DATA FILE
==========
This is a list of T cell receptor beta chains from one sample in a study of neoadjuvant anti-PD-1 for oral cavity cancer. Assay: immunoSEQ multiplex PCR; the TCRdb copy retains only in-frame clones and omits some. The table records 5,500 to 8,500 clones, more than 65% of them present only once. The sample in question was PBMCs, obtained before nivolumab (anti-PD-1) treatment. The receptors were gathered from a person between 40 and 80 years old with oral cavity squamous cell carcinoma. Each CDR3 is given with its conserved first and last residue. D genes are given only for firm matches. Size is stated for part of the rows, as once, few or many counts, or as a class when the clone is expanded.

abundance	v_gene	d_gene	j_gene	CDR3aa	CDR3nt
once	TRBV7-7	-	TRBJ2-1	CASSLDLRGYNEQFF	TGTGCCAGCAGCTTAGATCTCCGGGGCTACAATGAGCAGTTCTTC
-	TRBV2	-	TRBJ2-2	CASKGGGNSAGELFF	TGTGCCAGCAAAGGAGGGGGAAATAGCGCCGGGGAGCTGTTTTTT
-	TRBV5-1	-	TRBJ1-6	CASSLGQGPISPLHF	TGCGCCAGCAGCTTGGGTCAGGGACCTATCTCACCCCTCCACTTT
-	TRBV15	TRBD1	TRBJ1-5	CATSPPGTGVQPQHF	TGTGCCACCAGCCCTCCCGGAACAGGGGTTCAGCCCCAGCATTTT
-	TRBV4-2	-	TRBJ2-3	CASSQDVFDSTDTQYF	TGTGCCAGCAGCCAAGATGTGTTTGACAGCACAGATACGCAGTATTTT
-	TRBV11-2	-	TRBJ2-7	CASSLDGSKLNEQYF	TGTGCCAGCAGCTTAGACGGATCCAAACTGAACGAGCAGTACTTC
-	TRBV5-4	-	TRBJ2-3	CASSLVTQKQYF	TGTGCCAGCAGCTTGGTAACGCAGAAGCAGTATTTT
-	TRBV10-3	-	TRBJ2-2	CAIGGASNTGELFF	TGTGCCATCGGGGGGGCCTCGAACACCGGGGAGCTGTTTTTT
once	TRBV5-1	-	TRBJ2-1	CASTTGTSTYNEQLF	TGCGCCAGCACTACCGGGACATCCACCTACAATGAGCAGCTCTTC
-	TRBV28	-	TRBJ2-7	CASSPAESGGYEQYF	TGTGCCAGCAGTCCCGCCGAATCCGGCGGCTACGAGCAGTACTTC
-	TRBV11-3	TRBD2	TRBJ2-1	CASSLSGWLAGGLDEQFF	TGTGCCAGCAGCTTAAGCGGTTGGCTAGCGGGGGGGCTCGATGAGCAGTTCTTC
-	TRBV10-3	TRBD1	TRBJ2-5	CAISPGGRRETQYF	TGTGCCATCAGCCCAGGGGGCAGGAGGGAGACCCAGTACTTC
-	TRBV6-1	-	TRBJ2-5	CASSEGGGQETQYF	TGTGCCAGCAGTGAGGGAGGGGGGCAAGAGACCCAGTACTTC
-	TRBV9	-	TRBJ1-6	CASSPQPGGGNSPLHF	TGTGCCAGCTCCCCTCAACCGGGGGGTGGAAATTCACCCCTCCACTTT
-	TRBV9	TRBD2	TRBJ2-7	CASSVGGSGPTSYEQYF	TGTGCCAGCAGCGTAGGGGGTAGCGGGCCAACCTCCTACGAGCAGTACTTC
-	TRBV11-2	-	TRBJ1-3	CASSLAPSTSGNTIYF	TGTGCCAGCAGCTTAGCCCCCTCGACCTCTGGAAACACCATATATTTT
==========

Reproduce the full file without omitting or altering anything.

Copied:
This is a list of T cell receptor beta chains from one sample in a study of neoadjuvant anti-PD-1 for oral cavity cancer. Assay: immunoSEQ multiplex PCR; the TCRdb copy retains only in-frame clones and omits some. The table records 5,500 to 8,500 clones, more than 65% of them present only once. The sample in question was PBMCs, obtained before nivolumab (anti-PD-1) treatment. The receptors were gathered from a person between 40 and 80 years old with oral cavity squamous cell carcinoma. Each CDR3 is given with its conserved first and last residue. D genes are given only for firm matches. Size is stated for part of the rows, as once, few or many counts, or as a class when the clone is expanded.

abundance	v_gene	d_gene	j_gene	CDR3aa	CDR3nt
once	TRBV7-7	-	TRBJ2-1	CASSLDLRGYNEQFF	TGTGCCAGCAGCTTAGATCTCCGGGGCTACAATGAGCAGTTCTTC
-	TRBV2	-	TRBJ2-2	CASKGGGNSAGELFF	TGTGCCAGCAAAGGAGGGGGAAATAGCGCCGGGGAGCTGTTTTTT
-	TRBV5-1	-	TRBJ1-6	CASSLGQGPISPLHF	TGCGCCAGCAGCTTGGGTCAGGGACCTATCTCACCCCTCCACTTT
-	TRBV15	TRBD1	TRBJ1-5	CATSPPGTGVQPQHF	TGTGCCACCAGCCCTCCCGGAACAGGGGTTCAGCCCCAGCATTTT
-	TRBV4-2	-	TRBJ2-3	CASSQDVFDSTDTQYF	TGTGCCAGCAGCCAAGATGTGTTTGACAGCACAGATACGCAGTATTTT
-	TRBV11-2	-	TRBJ2-7	CASSLDGSKLNEQYF	TGTGCCAGCAGCTTAGACGGATCCAAACTGAACGAGCAGTACTTC
-	TRBV5-4	-	TRBJ2-3	CASSLVTQKQYF	TGTGCCAGCAGCTTGGTAACGCAGAAGCAGTATTTT
-	TRBV10-3	-	TRBJ2-2	CAIGGASNTGELFF	TGTGCCATCGGGGGGGCCTCGAACACCGGGGAGCTGTTTTTT
once	TRBV5-1	-	TRBJ2-1	CASTTGTSTYNEQLF	TGCGCCAGCACTACCGGGACATCCACCTACAATGAGCAGCTCTTC
-	TRBV28	-	TRBJ2-7	CASSPAESGGYEQYF	TGTGCCAGCAGTCCCGCCGAATCCGGCGGCTACGAGCAGTACTTC
-	TRBV11-3	TRBD2	TRBJ2-1	CASSLSGWLAGGLDEQFF	TGTGCCAGCAGCTTAAGCGGTTGGCTAGCGGGGGGGCTCGATGAGCAGTTCTTC
-	TRBV10-3	TRBD1	TRBJ2-5	CAISPGGRRETQYF	TGTGCCATCAGCCCAGGGGGCAGGAGGGAGACCCAGTACTTC
-	TRBV6-1	-	TRBJ2-5	CASSEGGGQETQYF	TGTGCCAGCAGTGAGGGAGGGGGGCAAGAGACCCAGTACTTC
-	TRBV9	-	TRBJ1-6	CASSPQPGGGNSPLHF	TGTGCCAGCTCCCCTCAACCGGGGGGTGGAAATTCACCCCTCCACTTT
-	TRBV9	TRBD2	TRBJ2-7	CASSVGGSGPTSYEQYF	TGTGCCAGCAGCGTAGGGGGTAGCGGGCCAACCTCCTACGAGCAGTACTTC
-	TRBV11-2	-	TRBJ1-3	CASSLAPSTSGNTIYF	TGTGCCAGCAGCTTAGCCCCCTCGACCTCTGGAAACACCATATATTTT